by Stone Mountain-Redan Patch Staff
A local woman has been indicted by a federal grand jury on multiple charges including aggravated identity theft, according to the U.S. Attorney's office.
Cora Cadia Ford, 54, of Stone Mountain, also has been indicted on charges of mail fraud and filing false claims, a news release about the indictment states.
Ford was arraigned by U.S. Magistrate Judge Gerrilyn G. Brill on today (Wednesday, Sept.12) and released on bond. There were no specifics in the news release about where in Stone Mountain Ford is from.
“This defendant is accused of stealing the identities of some of our community’s most vulnerable – individuals with physical or mental disabilities, and the homeless. We will make every effort to bring to justice those who seek to prey on the disadvantaged," U.S. Attorney of the North District of Georgia, Sally Quillian Yates, said in the release.
The release states that from about January 2007 to May 2011 Ford allegedly targeted certain people who she knew or believed were mentally handicapped, physically disabled, or homeless for the purposes of getting and using their names and Social Security numbers to file fraudulent federal tax returns seeking false refunds, according to Yates, the charges and other information presented in court.
The release states that Ford in some cases allegedly falsely represented to these people that she would use their personal identifying information to provide them with homeless benefits or get money from a government program for the disabled. Ford allegedly used the personal identifying information to obtain false tax refunds for her own personal benefit, according to the release.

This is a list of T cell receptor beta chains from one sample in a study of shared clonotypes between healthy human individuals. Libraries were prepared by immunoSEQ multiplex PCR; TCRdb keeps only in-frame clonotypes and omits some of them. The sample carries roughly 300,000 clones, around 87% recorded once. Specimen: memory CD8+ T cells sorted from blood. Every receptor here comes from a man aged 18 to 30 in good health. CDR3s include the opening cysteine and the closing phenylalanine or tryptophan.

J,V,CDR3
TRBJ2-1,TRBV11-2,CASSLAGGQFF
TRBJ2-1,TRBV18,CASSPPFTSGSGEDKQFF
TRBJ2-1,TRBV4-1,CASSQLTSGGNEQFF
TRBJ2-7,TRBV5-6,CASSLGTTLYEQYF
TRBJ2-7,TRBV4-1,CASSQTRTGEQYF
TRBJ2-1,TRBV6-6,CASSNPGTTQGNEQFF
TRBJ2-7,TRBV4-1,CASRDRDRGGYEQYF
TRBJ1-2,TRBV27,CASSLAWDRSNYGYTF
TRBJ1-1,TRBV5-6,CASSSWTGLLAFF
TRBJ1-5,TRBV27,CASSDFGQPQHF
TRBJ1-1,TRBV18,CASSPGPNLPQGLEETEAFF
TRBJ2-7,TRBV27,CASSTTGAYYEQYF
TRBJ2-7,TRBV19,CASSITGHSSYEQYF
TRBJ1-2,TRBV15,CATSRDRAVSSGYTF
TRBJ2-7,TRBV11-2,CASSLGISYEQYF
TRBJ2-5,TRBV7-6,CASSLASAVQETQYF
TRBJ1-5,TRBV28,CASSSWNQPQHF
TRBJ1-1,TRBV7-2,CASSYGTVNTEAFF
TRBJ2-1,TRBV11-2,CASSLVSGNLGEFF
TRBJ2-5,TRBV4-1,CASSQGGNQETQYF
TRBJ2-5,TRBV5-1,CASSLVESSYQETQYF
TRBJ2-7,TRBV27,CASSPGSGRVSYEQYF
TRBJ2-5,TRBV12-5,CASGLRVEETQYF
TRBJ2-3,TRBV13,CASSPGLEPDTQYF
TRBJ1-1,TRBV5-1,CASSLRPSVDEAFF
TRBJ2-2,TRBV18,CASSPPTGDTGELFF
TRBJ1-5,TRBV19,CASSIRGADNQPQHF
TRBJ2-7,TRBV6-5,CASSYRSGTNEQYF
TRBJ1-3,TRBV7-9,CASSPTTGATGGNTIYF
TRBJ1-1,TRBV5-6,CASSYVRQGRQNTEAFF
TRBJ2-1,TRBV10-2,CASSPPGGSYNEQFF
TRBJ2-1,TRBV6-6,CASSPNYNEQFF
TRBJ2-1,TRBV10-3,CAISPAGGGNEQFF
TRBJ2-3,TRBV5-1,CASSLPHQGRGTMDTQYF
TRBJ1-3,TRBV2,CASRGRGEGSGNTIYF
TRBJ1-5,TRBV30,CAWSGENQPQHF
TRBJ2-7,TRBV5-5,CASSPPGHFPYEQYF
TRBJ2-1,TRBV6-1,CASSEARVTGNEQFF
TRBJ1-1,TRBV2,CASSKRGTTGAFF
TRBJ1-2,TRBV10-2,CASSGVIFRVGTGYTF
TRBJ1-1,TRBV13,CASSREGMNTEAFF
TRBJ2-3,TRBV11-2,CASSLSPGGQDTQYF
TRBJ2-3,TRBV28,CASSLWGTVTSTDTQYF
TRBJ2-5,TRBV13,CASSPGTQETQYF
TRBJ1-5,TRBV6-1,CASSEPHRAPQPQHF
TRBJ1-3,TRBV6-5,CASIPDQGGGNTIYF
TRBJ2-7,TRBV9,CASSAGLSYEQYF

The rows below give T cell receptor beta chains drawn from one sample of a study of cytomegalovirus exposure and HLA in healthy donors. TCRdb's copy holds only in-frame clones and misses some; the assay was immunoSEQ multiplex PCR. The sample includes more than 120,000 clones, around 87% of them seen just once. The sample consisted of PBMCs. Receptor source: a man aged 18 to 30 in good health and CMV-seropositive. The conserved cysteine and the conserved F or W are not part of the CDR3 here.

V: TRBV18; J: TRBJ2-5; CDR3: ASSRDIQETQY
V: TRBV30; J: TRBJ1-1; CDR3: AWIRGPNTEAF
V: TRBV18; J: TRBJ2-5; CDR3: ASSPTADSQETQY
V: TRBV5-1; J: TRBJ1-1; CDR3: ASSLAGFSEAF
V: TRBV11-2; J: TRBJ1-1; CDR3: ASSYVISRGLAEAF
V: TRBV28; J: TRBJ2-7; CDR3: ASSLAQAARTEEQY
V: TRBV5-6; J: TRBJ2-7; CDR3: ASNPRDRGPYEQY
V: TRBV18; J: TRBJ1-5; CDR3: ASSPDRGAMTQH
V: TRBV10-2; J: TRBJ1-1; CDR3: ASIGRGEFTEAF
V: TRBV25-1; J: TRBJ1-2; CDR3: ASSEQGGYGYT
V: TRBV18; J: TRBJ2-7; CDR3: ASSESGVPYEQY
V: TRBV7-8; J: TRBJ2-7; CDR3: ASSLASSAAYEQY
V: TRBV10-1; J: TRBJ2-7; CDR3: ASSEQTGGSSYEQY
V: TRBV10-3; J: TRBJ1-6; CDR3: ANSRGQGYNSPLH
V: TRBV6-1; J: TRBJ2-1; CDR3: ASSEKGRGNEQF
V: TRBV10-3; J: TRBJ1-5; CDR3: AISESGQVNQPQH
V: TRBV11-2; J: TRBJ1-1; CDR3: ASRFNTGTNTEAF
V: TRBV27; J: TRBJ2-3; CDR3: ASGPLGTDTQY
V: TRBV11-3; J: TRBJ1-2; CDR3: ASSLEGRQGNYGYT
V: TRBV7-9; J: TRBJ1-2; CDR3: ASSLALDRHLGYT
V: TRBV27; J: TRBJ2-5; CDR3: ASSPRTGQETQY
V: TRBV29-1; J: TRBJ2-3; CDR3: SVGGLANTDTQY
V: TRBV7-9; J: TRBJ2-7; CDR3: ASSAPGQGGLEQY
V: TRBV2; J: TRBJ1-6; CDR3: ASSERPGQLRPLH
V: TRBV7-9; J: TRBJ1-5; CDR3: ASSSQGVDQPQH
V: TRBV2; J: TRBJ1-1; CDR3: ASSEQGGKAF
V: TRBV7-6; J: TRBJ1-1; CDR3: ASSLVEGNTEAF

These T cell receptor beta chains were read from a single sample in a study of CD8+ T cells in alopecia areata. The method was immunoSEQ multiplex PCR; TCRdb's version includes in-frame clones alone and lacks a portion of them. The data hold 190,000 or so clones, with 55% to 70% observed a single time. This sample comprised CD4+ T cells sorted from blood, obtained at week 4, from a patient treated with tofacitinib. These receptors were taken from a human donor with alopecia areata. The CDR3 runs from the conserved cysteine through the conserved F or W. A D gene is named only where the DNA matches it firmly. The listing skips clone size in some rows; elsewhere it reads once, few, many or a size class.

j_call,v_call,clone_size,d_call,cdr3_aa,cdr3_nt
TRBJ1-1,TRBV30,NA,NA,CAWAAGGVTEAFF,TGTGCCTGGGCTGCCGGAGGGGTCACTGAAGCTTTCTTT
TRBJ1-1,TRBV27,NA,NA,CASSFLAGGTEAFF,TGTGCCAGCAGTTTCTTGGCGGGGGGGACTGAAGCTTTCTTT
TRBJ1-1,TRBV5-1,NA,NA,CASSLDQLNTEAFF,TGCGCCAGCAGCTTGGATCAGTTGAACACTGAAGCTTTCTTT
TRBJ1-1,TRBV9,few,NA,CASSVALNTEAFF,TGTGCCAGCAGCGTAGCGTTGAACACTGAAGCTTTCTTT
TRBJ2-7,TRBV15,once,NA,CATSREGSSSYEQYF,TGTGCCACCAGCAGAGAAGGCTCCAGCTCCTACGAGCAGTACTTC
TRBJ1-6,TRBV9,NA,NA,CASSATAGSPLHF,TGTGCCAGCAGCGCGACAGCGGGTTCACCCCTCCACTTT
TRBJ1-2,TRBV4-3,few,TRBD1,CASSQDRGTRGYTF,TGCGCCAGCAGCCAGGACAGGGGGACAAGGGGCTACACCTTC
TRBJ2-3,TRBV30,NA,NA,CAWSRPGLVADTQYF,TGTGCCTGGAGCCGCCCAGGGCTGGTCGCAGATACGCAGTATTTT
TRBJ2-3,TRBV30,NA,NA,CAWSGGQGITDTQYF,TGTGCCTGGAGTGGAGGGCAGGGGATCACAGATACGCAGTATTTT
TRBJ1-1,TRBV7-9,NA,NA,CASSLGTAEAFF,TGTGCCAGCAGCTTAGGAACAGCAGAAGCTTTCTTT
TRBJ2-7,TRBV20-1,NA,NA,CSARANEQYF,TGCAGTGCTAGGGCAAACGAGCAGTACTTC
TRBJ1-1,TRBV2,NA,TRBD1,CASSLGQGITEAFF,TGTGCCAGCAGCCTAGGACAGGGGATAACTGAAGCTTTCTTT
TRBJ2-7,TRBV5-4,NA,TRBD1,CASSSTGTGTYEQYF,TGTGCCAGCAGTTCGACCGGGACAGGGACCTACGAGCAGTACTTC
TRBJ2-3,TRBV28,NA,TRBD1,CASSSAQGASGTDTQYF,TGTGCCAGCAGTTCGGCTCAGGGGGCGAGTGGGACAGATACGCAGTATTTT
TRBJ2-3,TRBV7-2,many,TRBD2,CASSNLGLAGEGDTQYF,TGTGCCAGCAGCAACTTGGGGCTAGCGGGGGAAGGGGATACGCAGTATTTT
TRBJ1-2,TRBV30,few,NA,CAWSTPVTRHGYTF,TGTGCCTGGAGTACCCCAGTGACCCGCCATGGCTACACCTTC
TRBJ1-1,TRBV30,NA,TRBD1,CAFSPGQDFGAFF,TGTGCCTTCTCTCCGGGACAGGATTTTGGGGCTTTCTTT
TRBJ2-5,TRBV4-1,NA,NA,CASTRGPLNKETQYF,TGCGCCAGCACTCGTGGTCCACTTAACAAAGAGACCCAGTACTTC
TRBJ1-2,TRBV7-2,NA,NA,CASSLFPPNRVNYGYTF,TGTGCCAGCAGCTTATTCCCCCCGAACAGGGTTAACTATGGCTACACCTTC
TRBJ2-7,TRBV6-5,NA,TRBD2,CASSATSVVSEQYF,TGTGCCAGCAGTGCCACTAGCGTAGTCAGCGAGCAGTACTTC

The U.S. Attorney's office says each mail fraud count carries a maximum sentence of 20 years in prison, and each false claim count carries a maximum sentence of 5 years in prison. The aggravated identity theft charges carry at least one mandatory two-year consecutive sentence to any other sentence imposed, the office said.
In addition, each count carries a fine of up to $250,000.
The court will consider the U.S. Sentencing Guidelines in determining the actual sentence, the release states. The non-binding guidelines provide appropriate sentencing ranges for most offenders, according to the release.
“Identity thieves have figured out that if they obtain Social Security numbers, they can file false returns with us. Identifying, investigating and vigorously prosecuting those individuals involved in these tax related identity theft schemes remains a top priority for IRS Criminal Investigation,” acting Special Agent in Charge, Veronica F. Hyman-Pillot stated in the news release.
U.S. Department of Justice Tax Division Trial Attorney Thomas J. Krepp and Assistant United States Attorney Steven D. Grimberg are prosecuting the case, which is being investigated by Special Agents of the Internal Revenue Service.
If anyone has additional information or believes he or she may be a victim of this scheme, please call the Internal Revenue Service at 404-338-7533.
The U.S. Attorney's office reminds the public that the indictment contains only allegations. A defendant is presumed innocent of the charges and it will be the government's burden to prove a defendant's guilt beyond a reasonable doubt at trial.